How the Ending of Netflix's 'Unorthodox' Depicts an Astonishing Act of Rebellion
This post contains spoilers for Unorthodox.
In the middle of Netflix's miniseries Unorthodox, there's an extended sequence of a lavish wedding in the Hasidic Jewish tradition. It's shot beautifully and the characters on-screen are joyous, but there's a sense of dread hanging over it. The show, loosely adapted from a memoir by Deborah Feldman, follows Esty (the remarkable Shira Haas), a 19-year-old who flees her marriage and the restrictive Satmars in Brooklyn for Berlin, where she has a right to citizenship through her maternal grandparents. Co-written by Deutschland 83's Anna Winger, Unorthodox is a coming-of-age story that's not about a rejection of faith as much as it is about finding faith in new communities. When it finally reaches the shattering finale, there's a callback to that earlier wedding celebration that's an extraordinary and almost hidden inversion of what came before.
The narrative jumps back and forth in time, depicting Esty's early experiences in Germany in tandem with the events in New York that lead to her escape. So as we see Esty fall in with a crowd of worldly young musicians, we also see her married off to Yanky (Amit Rahav) and his subsequent anger when her vaginismus makes it appear as if she won't be able to immediately bear children, as is expected of her. Esty learns she is pregnant just as Yanky asks for a divorce, and takes that as her cue to get away.
In the final episode, the timelines converge as Esty auditions for a scholarship that could guarantee her a future pursuing music in Berlin. Having been told by one of her new friends that she doesn't have the skills as a pianist -- despite having taken secret lessons back in Brooklyn -- Esty chooses to sing. She first performs Schubert's "An die Musik," which she picks because it was a favorite of hers and her grandmothers. "An die Musik" is quite literally an ode to music, and is a fitting choice for Esty, for whom music is a lifeline. But her voice doesn't quite match it.
When she's asked to perform another piece, she momentarily looks at a loss. Then, in a strong chest voice, she starts to sing in Hebrew. The tune, which is never identified by name, is "Mi Bon Siach," heard at weddings when the bride and groom are under the chuppah. It's a melody that played when Esty and Yanky were getting married in the second episode, and Esty's choice of it resonates with both rebellion and irony. It's a song that should signify her bond to a man, but she's turning it into something that can extricate her from that bond, using a voice that she wouldn't have been able to use in her former world where women's singing is prohibited. In Haas' mouth, it almost becomes a torch song. Her eyes are closed as she lets it take over her body. Yanky watches her from a corner of the auditorium as she performs what is both a rejection and embrace of her past.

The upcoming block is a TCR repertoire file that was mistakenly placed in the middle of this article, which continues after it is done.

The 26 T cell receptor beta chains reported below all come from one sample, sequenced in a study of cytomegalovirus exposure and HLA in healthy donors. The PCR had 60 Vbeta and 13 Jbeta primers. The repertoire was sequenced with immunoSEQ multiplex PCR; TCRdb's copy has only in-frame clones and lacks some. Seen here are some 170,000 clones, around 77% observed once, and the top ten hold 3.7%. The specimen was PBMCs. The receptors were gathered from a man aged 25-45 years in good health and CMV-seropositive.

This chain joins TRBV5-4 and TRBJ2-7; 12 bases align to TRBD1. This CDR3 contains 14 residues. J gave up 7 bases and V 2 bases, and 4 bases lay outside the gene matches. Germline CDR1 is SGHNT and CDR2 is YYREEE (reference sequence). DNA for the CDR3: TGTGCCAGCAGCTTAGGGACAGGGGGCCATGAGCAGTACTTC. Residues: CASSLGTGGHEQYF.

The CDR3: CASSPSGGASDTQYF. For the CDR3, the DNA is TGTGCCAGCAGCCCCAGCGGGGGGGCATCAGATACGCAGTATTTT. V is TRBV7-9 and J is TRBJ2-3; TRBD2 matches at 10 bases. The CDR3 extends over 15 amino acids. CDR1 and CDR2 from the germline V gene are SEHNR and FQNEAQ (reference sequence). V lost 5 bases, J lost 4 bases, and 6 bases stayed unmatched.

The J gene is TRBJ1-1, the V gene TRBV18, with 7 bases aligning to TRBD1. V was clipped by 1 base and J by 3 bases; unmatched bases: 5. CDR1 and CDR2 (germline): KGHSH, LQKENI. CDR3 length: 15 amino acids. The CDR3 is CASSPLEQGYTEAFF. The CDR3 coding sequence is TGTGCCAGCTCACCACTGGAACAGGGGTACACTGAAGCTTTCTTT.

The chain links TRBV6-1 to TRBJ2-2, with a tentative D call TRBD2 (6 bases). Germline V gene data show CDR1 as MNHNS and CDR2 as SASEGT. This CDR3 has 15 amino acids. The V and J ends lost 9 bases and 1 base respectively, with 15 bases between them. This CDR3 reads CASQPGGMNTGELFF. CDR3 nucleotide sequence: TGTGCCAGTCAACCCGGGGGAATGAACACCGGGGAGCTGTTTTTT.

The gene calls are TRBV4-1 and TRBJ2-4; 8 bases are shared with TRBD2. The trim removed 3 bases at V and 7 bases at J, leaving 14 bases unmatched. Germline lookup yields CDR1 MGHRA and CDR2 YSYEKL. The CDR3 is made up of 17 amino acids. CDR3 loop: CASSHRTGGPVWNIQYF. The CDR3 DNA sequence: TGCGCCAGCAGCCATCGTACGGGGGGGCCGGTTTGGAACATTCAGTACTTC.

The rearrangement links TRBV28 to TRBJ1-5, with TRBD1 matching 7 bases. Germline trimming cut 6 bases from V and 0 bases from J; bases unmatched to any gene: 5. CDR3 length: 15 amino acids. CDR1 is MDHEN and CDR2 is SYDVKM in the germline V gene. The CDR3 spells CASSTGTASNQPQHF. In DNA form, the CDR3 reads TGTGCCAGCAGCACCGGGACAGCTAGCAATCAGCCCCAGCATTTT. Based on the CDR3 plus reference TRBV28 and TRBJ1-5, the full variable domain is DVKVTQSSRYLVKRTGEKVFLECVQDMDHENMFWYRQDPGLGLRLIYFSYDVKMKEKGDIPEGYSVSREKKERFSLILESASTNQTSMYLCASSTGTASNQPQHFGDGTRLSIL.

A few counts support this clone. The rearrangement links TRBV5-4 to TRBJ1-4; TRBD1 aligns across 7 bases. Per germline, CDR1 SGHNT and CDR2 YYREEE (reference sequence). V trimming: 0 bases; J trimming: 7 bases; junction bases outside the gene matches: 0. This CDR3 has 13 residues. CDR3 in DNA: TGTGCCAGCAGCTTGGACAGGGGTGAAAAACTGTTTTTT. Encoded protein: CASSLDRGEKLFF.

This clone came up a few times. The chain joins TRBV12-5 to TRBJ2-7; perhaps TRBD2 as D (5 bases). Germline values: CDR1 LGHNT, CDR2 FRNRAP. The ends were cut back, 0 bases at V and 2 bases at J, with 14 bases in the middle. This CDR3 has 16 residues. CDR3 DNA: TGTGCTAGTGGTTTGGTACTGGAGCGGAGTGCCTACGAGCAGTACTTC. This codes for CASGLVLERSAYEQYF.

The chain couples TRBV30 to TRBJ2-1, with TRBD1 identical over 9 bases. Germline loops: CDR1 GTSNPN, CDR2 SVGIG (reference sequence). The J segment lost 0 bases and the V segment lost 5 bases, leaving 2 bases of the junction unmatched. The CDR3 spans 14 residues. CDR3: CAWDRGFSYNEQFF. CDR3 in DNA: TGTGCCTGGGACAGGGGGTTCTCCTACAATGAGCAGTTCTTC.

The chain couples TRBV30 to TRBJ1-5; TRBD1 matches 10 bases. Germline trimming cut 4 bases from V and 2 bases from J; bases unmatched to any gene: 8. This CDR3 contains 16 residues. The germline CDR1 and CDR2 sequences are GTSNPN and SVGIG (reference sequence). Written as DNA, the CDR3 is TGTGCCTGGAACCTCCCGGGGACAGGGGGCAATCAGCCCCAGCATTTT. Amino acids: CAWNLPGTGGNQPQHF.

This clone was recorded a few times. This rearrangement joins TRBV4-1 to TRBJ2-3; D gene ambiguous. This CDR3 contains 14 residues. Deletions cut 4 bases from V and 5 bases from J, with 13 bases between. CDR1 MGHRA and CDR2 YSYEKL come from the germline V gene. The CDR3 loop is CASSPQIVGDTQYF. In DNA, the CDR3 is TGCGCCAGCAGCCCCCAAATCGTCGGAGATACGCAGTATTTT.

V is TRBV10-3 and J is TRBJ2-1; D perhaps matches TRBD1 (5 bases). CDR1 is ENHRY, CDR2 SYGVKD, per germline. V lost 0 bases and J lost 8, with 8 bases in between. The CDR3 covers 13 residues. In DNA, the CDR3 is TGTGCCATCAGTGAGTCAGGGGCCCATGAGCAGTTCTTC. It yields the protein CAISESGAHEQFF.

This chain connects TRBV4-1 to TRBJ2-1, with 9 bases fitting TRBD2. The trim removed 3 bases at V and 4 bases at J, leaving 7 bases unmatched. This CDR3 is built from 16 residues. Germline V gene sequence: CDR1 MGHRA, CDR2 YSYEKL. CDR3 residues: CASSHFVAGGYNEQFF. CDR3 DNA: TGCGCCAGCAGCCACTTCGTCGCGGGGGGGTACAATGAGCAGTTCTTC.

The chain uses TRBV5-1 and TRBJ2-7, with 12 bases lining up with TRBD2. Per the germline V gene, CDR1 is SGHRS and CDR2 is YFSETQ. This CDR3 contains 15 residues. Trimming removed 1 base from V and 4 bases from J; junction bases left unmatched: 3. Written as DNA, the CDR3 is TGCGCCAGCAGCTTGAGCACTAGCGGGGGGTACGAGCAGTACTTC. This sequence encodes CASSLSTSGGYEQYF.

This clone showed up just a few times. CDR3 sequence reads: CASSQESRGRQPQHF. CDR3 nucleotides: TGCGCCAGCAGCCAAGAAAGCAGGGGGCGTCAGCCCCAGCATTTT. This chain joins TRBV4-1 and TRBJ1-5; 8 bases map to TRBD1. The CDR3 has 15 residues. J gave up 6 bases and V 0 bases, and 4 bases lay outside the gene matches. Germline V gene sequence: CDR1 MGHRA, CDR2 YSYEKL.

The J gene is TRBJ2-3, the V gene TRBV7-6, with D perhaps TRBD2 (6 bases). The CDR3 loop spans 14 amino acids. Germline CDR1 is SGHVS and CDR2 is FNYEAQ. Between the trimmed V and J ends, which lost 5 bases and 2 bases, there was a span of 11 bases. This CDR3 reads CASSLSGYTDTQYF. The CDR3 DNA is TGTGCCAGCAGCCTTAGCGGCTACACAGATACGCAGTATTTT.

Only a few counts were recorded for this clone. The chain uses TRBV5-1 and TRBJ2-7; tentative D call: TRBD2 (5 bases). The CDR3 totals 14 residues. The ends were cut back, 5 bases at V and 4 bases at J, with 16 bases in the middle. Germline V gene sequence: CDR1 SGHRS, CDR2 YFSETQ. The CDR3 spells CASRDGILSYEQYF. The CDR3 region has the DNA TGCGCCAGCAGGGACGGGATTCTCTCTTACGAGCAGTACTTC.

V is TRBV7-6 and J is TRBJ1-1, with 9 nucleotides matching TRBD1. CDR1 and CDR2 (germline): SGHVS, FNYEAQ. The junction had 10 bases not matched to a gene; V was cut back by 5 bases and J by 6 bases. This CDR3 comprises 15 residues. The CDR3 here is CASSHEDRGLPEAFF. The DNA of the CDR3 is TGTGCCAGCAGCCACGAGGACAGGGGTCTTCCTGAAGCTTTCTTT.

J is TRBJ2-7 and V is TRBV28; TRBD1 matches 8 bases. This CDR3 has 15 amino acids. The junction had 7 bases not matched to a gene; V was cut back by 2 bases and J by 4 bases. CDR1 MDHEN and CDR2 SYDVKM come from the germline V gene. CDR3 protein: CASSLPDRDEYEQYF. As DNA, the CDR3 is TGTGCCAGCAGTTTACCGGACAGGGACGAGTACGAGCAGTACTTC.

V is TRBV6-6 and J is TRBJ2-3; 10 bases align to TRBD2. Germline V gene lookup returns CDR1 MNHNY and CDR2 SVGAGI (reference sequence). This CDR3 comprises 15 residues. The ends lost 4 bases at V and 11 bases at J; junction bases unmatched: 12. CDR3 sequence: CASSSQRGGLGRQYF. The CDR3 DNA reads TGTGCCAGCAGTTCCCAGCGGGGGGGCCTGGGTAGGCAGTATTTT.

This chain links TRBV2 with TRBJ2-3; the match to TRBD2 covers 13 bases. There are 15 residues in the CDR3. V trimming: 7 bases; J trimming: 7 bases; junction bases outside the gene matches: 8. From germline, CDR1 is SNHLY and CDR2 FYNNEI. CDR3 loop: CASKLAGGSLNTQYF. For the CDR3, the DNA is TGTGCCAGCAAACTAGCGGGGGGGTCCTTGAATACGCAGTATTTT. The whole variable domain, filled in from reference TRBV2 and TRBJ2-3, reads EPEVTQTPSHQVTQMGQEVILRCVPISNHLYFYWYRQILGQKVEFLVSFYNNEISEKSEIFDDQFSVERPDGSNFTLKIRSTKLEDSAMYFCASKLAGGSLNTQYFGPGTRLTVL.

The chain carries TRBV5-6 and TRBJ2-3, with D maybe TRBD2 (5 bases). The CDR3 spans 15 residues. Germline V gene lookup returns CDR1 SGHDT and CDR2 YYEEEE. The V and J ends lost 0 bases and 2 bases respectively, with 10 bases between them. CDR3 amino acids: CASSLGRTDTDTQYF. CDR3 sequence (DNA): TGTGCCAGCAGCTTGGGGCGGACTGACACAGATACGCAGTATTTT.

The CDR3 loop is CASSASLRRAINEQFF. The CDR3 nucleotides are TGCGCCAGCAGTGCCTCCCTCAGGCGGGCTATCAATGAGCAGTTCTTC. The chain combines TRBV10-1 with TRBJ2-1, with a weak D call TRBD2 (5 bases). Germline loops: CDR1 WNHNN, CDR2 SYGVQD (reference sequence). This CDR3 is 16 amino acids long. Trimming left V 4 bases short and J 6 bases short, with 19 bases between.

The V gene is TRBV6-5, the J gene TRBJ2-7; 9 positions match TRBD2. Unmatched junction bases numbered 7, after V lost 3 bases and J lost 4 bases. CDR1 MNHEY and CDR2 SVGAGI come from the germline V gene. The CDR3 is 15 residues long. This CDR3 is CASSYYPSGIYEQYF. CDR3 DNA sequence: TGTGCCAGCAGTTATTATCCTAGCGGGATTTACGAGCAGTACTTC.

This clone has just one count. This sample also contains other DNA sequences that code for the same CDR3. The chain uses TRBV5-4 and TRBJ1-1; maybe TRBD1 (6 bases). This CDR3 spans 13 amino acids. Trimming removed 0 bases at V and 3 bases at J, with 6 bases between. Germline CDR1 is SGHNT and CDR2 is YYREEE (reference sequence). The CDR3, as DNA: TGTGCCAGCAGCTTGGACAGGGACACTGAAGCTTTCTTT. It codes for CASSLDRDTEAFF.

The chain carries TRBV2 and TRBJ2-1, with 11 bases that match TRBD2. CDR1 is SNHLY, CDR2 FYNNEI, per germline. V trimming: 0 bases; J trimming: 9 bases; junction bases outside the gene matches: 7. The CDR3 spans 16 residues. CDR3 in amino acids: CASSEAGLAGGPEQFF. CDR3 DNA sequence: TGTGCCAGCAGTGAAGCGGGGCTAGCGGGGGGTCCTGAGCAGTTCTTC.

In the subsequent scene, another reversal: As Yanky begs her to come back, he takes a scissor to his peyot, the curls that Hasidim wear alongside their faces. In accordance with the tradition that married women should hide their hair from anyone besides their husbands, Esty had her head shaved. In that sequence, Haas has both trepidation and euphoria on her face. At that moment, shedding her hair represents a future. Now it's Yanky who is shearing his locks in an effort to win her over.
But she doesn't go back to him. She walks away and goes to a cafe where she opens a crinkled envelope containing the only belongings she brought with her to Berlin. She fiddles with a compass as she sees her friends approach from a distance, evidence that she's found an accepting family.
Unorthodox doesn't put a fine point on Esty's story. We never learn, for instance, whether she is granted the scholarship or what becomes of her and her unborn child in this unfamiliar city. The series is about a woman at a crossroads. And when it ends, after four gorgeous episodes, she's still in that place of transition, but pointing in a direction that signals comfort, security, and freedom.
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